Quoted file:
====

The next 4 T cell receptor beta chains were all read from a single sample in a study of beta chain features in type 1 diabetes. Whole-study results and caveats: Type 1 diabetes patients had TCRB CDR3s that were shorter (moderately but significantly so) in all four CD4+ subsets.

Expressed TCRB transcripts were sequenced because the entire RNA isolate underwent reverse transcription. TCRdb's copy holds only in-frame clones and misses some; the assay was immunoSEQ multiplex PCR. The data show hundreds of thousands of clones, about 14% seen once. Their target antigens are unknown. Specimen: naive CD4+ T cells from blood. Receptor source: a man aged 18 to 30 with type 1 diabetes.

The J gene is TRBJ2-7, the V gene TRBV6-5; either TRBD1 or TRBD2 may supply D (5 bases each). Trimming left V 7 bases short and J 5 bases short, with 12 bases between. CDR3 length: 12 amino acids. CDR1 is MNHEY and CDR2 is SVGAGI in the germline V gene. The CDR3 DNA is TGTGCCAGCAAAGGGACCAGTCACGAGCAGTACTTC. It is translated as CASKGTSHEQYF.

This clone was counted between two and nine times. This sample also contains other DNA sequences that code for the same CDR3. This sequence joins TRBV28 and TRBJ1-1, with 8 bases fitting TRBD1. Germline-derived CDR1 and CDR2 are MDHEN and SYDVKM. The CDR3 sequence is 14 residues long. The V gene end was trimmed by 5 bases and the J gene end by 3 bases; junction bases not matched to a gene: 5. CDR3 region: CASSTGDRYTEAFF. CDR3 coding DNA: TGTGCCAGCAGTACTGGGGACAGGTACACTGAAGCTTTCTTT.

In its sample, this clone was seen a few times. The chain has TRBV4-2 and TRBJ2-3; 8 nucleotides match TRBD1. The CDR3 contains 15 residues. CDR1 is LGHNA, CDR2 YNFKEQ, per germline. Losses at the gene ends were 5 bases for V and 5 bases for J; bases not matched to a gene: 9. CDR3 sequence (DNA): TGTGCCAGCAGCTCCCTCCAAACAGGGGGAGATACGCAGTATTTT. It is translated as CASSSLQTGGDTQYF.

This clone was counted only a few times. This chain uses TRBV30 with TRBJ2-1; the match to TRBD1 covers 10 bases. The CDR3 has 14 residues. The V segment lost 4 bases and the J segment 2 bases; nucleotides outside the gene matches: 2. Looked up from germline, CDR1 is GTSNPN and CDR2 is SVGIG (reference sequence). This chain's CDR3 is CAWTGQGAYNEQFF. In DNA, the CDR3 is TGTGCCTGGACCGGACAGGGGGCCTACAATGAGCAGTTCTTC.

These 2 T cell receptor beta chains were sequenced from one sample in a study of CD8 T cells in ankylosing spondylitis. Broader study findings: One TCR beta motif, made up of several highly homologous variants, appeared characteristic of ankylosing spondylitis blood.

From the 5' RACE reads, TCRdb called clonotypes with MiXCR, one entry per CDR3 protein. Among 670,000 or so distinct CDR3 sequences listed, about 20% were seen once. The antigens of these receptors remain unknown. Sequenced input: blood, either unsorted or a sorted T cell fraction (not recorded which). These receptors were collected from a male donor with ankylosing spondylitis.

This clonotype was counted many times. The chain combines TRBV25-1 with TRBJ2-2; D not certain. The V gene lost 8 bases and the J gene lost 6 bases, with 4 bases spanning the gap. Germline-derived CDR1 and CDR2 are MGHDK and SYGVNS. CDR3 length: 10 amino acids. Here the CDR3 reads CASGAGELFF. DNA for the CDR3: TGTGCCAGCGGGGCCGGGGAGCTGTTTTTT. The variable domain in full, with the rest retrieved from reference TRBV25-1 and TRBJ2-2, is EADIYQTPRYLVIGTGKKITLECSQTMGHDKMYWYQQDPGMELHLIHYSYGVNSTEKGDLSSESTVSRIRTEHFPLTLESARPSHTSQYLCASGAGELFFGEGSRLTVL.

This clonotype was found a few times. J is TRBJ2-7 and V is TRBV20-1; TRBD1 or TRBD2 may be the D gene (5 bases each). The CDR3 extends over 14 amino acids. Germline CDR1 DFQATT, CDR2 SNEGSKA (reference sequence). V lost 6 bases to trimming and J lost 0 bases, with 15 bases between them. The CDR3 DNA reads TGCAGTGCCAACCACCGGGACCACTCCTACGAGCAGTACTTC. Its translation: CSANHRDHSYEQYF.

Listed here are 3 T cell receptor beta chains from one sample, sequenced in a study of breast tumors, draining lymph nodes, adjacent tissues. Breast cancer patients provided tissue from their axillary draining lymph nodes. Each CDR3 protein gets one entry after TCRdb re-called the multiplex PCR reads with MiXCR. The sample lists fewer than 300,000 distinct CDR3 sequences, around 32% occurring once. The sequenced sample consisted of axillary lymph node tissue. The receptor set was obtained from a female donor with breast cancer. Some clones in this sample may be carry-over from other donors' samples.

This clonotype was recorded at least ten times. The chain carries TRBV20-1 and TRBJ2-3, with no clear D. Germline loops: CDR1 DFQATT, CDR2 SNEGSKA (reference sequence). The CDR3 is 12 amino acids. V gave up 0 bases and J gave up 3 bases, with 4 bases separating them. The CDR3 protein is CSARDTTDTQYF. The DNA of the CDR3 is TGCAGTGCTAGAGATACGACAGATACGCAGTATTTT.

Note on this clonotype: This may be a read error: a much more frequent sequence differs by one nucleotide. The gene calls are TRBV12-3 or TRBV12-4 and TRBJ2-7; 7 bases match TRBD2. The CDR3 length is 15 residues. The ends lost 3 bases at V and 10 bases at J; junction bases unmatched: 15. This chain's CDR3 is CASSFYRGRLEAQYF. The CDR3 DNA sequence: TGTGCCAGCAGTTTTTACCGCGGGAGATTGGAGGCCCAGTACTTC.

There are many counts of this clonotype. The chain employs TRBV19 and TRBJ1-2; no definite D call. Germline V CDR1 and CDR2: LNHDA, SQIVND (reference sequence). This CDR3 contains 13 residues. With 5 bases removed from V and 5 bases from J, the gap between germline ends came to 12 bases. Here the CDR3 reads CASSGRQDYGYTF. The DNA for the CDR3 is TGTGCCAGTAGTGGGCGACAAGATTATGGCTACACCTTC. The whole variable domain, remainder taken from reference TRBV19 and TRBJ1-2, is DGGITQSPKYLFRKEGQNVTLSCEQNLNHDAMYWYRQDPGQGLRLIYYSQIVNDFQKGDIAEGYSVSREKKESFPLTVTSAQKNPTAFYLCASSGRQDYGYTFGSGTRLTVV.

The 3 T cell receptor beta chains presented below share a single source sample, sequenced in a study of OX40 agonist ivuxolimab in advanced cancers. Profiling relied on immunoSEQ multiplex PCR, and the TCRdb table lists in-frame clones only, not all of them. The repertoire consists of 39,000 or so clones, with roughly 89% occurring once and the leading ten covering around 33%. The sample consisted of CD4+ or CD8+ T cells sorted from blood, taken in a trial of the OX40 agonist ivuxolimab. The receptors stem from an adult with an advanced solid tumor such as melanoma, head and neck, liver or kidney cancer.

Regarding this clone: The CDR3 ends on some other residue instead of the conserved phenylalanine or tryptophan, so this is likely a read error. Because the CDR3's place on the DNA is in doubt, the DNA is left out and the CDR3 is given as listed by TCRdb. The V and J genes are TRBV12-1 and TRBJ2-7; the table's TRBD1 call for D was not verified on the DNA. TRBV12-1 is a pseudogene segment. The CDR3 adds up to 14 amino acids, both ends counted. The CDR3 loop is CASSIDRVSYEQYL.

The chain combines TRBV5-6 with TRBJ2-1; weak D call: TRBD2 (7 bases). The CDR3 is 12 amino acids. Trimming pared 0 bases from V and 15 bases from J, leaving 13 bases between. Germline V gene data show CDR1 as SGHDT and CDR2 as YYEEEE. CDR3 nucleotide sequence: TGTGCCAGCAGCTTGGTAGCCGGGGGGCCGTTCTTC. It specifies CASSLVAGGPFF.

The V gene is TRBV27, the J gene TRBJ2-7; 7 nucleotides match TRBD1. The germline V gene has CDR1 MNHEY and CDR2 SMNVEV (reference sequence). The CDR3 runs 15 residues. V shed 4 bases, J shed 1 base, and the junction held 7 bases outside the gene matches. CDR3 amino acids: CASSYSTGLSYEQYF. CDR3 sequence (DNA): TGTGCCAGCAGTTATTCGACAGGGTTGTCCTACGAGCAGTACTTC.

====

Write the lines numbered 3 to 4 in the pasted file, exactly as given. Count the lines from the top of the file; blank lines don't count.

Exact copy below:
The J gene is TRBJ2-7, the V gene TRBV6-5; either TRBD1 or TRBD2 may supply D (5 bases each). Trimming left V 7 bases short and J 5 bases short, with 12 bases between. CDR3 length: 12 amino acids. CDR1 is MNHEY and CDR2 is SVGAGI in the germline V gene. The CDR3 DNA is TGTGCCAGCAAAGGGACCAGTCACGAGCAGTACTTC. It is translated as CASKGTSHEQYF.

This clone was counted between two and nine times. This sample also contains other DNA sequences that code for the same CDR3. This sequence joins TRBV28 and TRBJ1-1, with 8 bases fitting TRBD1. Germline-derived CDR1 and CDR2 are MDHEN and SYDVKM. The CDR3 sequence is 14 residues long. The V gene end was trimmed by 5 bases and the J gene end by 3 bases; junction bases not matched to a gene: 5. CDR3 region: CASSTGDRYTEAFF. CDR3 coding DNA: TGTGCCAGCAGTACTGGGGACAGGTACACTGAAGCTTTCTTT.